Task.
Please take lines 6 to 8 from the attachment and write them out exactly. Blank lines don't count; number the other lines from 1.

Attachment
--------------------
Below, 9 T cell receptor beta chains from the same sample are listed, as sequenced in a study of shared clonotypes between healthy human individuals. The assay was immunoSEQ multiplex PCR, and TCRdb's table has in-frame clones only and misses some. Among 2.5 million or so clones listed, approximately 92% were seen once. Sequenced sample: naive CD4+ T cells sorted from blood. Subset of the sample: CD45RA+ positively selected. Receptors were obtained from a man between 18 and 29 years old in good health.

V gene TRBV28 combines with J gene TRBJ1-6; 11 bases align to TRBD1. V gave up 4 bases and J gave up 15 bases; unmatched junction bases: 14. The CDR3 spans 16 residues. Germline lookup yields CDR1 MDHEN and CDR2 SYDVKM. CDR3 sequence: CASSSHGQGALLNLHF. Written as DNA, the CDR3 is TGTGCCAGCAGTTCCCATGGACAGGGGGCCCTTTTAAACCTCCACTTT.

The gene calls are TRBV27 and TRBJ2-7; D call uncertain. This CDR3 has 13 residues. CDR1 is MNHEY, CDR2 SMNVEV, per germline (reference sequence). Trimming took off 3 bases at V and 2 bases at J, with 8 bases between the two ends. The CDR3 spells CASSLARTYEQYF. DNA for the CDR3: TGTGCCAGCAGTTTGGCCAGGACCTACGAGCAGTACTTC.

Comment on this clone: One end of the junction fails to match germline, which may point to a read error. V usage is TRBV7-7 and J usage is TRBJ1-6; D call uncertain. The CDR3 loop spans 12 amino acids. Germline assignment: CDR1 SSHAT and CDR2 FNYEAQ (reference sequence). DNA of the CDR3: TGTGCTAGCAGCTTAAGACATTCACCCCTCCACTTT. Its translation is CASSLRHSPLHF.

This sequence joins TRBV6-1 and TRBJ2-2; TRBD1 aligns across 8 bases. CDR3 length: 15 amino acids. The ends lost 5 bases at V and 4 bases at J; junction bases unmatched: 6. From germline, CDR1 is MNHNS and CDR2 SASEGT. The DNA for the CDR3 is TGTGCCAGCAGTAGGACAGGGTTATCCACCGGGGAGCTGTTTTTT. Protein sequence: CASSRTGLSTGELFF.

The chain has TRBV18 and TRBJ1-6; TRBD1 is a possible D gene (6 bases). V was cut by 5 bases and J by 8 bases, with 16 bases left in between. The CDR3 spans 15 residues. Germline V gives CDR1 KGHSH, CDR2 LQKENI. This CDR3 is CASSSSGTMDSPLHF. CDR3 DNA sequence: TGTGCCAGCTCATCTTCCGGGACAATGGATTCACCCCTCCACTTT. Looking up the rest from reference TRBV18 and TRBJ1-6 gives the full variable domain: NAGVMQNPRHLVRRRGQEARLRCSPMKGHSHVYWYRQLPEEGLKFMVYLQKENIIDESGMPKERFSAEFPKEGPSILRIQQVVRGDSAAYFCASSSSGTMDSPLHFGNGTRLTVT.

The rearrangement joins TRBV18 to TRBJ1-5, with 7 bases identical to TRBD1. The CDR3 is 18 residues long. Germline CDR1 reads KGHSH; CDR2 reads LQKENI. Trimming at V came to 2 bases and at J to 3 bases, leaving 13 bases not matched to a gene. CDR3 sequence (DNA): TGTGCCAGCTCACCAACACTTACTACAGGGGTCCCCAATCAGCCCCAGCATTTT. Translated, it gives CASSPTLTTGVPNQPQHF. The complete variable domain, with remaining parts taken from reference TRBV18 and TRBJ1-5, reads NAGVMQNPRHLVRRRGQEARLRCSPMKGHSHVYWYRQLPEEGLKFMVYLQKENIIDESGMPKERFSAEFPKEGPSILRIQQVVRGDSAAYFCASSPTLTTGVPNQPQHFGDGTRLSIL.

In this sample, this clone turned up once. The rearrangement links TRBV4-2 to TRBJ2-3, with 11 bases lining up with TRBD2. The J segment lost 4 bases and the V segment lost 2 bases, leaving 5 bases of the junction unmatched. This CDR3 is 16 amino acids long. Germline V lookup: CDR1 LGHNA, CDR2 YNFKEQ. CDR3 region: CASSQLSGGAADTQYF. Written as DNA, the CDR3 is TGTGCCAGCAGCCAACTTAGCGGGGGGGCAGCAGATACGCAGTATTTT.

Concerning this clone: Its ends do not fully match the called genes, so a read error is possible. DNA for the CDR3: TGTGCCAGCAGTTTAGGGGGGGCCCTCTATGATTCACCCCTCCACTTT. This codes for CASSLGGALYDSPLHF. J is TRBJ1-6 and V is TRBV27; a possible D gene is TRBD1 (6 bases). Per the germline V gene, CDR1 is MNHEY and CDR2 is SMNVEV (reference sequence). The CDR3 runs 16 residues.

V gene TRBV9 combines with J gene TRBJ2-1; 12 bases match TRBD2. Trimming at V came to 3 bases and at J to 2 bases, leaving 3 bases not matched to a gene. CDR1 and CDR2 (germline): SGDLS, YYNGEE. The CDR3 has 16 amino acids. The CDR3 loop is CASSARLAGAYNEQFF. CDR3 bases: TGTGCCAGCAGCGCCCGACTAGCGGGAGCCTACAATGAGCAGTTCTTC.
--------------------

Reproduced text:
The chain has TRBV18 and TRBJ1-6; TRBD1 is a possible D gene (6 bases). V was cut by 5 bases and J by 8 bases, with 16 bases left in between. The CDR3 spans 15 residues. Germline V gives CDR1 KGHSH, CDR2 LQKENI. This CDR3 is CASSSSGTMDSPLHF. CDR3 DNA sequence: TGTGCCAGCTCATCTTCCGGGACAATGGATTCACCCCTCCACTTT. Looking up the rest from reference TRBV18 and TRBJ1-6 gives the full variable domain: NAGVMQNPRHLVRRRGQEARLRCSPMKGHSHVYWYRQLPEEGLKFMVYLQKENIIDESGMPKERFSAEFPKEGPSILRIQQVVRGDSAAYFCASSSSGTMDSPLHFGNGTRLTVT.

The rearrangement joins TRBV18 to TRBJ1-5, with 7 bases identical to TRBD1. The CDR3 is 18 residues long. Germline CDR1 reads KGHSH; CDR2 reads LQKENI. Trimming at V came to 2 bases and at J to 3 bases, leaving 13 bases not matched to a gene. CDR3 sequence (DNA): TGTGCCAGCTCACCAACACTTACTACAGGGGTCCCCAATCAGCCCCAGCATTTT. Translated, it gives CASSPTLTTGVPNQPQHF. The complete variable domain, with remaining parts taken from reference TRBV18 and TRBJ1-5, reads NAGVMQNPRHLVRRRGQEARLRCSPMKGHSHVYWYRQLPEEGLKFMVYLQKENIIDESGMPKERFSAEFPKEGPSILRIQQVVRGDSAAYFCASSPTLTTGVPNQPQHFGDGTRLSIL.

In this sample, this clone turned up once. The rearrangement links TRBV4-2 to TRBJ2-3, with 11 bases lining up with TRBD2. The J segment lost 4 bases and the V segment lost 2 bases, leaving 5 bases of the junction unmatched. This CDR3 is 16 amino acids long. Germline V lookup: CDR1 LGHNA, CDR2 YNFKEQ. CDR3 region: CASSQLSGGAADTQYF. Written as DNA, the CDR3 is TGTGCCAGCAGCCAACTTAGCGGGGGGGCAGCAGATACGCAGTATTTT.